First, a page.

Alphabet unit Google has scrapped its plans to offer "Plex" checking and savings bank accounts in partnership with Citigroup, Inc., Stanford Federal Credit Union and a handful of other banks, according to The Wall Street Journal online.
Financial institutions have been bracing for Google, with its worldwide reach, to enter their respective industries -- everything from retirement savings, to brokerage accounts to mortgages have been seen as fair game.
"Abandoning plans to pitch bank accounts to its users, [Google is] marking a retreat from an effort to make the tech giant a bigger name in finance," the WSJ writes. It was almost two years ago that Google first announced "users of its Google Pay digitial wallet would be able to sign up for enhanced checking accounts and debit cards at a handful of financial institutions, large and small. The new offerings, called Plex accounts, would sync with Google Pay, carry both Google and bank branding and provide a digital dashboard of where and how users spent and saved."
To some extent, Mint.com, which aggregates information on peoples' finances and bank accounts (including nonliquid holdings such as real estate, jewelery, art and other collectibles) already these services.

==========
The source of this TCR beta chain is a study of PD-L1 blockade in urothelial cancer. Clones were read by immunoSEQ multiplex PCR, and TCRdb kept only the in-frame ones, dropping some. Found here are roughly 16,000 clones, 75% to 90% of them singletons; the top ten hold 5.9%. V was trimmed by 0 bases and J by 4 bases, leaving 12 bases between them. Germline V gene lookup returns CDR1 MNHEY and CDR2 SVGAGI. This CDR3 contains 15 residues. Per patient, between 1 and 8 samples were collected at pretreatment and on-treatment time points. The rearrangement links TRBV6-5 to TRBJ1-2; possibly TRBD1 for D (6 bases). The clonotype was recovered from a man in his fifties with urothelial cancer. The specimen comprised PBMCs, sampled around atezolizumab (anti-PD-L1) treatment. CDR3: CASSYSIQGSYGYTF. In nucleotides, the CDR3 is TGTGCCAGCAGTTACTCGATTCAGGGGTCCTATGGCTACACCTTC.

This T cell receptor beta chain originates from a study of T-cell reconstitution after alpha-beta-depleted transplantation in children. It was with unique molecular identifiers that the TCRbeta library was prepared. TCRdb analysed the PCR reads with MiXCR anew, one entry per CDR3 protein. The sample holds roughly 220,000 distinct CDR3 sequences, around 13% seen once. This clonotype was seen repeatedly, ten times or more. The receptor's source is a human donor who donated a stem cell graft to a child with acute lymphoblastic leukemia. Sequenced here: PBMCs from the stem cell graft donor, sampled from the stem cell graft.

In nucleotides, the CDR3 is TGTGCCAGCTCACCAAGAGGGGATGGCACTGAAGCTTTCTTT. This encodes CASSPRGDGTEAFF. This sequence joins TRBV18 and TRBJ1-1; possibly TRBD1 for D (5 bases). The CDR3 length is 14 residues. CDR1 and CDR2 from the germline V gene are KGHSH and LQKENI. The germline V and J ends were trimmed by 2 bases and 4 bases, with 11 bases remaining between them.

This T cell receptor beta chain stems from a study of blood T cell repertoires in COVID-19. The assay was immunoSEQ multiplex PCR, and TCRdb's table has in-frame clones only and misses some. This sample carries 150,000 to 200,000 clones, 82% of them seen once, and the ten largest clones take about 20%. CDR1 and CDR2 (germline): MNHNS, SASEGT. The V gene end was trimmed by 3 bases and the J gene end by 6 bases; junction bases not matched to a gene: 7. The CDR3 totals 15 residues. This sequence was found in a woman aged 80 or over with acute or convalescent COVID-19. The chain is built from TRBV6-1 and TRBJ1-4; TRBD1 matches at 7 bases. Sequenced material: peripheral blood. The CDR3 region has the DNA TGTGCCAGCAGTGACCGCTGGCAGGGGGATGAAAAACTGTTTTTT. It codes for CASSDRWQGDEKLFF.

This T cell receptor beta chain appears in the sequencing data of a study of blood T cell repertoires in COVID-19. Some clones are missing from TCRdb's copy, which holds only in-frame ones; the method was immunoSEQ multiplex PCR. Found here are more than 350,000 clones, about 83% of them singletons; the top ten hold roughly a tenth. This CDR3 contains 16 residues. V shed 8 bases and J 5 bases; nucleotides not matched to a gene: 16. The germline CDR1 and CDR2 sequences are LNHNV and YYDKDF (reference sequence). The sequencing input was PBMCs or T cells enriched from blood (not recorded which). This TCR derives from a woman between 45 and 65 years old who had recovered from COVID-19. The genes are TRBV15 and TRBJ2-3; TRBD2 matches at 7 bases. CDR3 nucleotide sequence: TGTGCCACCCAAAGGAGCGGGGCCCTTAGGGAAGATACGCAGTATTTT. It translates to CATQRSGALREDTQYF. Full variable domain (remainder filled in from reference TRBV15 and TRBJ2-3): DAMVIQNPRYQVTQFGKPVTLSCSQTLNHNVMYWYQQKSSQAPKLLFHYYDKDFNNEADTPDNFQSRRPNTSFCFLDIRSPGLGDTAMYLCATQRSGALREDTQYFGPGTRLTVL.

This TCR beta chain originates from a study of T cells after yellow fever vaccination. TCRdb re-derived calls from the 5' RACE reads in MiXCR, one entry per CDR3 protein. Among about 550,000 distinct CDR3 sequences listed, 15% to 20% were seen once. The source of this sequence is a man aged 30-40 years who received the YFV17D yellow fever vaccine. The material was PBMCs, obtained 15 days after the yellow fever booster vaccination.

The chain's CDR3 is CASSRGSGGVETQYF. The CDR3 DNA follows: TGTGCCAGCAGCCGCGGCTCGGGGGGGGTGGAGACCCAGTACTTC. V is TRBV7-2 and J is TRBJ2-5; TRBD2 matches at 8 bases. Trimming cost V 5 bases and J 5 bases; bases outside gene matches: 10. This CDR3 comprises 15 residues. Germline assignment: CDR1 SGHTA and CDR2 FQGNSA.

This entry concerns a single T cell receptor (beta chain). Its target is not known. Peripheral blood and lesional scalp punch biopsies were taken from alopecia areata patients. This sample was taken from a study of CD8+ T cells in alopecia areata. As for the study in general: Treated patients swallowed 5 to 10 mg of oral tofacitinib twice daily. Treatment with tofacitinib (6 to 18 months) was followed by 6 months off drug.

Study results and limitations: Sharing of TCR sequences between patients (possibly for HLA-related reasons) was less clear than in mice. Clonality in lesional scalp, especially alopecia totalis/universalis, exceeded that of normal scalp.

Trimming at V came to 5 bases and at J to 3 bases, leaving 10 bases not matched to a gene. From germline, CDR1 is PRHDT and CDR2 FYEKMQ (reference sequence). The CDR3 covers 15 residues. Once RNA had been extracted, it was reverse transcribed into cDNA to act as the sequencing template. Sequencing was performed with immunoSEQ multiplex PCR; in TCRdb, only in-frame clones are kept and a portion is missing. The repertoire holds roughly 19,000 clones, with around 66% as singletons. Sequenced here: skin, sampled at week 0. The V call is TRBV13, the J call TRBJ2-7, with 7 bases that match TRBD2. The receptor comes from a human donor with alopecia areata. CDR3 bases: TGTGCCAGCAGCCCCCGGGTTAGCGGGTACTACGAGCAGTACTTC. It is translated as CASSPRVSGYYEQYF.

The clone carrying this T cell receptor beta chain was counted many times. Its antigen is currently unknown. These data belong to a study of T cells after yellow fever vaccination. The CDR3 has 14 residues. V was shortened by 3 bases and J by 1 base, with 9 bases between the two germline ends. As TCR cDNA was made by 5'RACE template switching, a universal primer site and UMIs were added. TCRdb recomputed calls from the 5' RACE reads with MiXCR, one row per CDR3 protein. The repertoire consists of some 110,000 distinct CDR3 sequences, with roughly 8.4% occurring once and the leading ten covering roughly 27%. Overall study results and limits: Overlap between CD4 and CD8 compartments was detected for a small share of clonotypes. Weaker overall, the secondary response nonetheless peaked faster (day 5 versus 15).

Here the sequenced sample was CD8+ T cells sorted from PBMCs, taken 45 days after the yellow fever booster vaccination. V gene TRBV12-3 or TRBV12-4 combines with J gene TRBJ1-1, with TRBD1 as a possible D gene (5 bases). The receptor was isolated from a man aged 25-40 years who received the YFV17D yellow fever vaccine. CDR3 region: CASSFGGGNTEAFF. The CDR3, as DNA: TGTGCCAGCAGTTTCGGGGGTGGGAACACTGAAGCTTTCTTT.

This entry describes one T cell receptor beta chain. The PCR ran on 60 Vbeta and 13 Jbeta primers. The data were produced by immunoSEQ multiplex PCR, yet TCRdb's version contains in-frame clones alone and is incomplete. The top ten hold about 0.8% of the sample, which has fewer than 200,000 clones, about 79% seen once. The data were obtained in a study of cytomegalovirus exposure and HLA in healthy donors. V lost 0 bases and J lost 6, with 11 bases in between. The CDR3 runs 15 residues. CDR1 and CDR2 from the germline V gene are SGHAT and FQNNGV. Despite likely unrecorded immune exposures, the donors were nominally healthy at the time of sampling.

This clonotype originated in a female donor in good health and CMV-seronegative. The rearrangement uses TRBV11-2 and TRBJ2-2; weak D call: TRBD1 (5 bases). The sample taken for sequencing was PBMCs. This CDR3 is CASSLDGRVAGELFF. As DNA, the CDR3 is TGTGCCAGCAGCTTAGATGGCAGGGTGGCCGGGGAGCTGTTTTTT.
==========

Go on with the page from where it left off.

Other technology behemoths, including Amazon.com, Apple Inc. and Facebook Inc., have also put their plans to offer financial products and services, even cryptocurrencies, to consumers, on hold. The reasons they give are logistical challenges, reach and cost. In addition, disruptions to business, jobs and work, sinc ethe onset of COVID-19 in March 2019, forced these and other companies to stall their plans.
For Google's part, one of the executives put in charge of the Plex project, Bill Ready, who came on board in April from PayPay Holdings Inc., was reportedly uncomfortable with leading U.S. banks and financial institutions thinking that Google was encroaching on their territory.
However, media relations officials at other banks told The Wall Street Journal that Google is moving ahead with its plans to enter the financial services arena in a big way.
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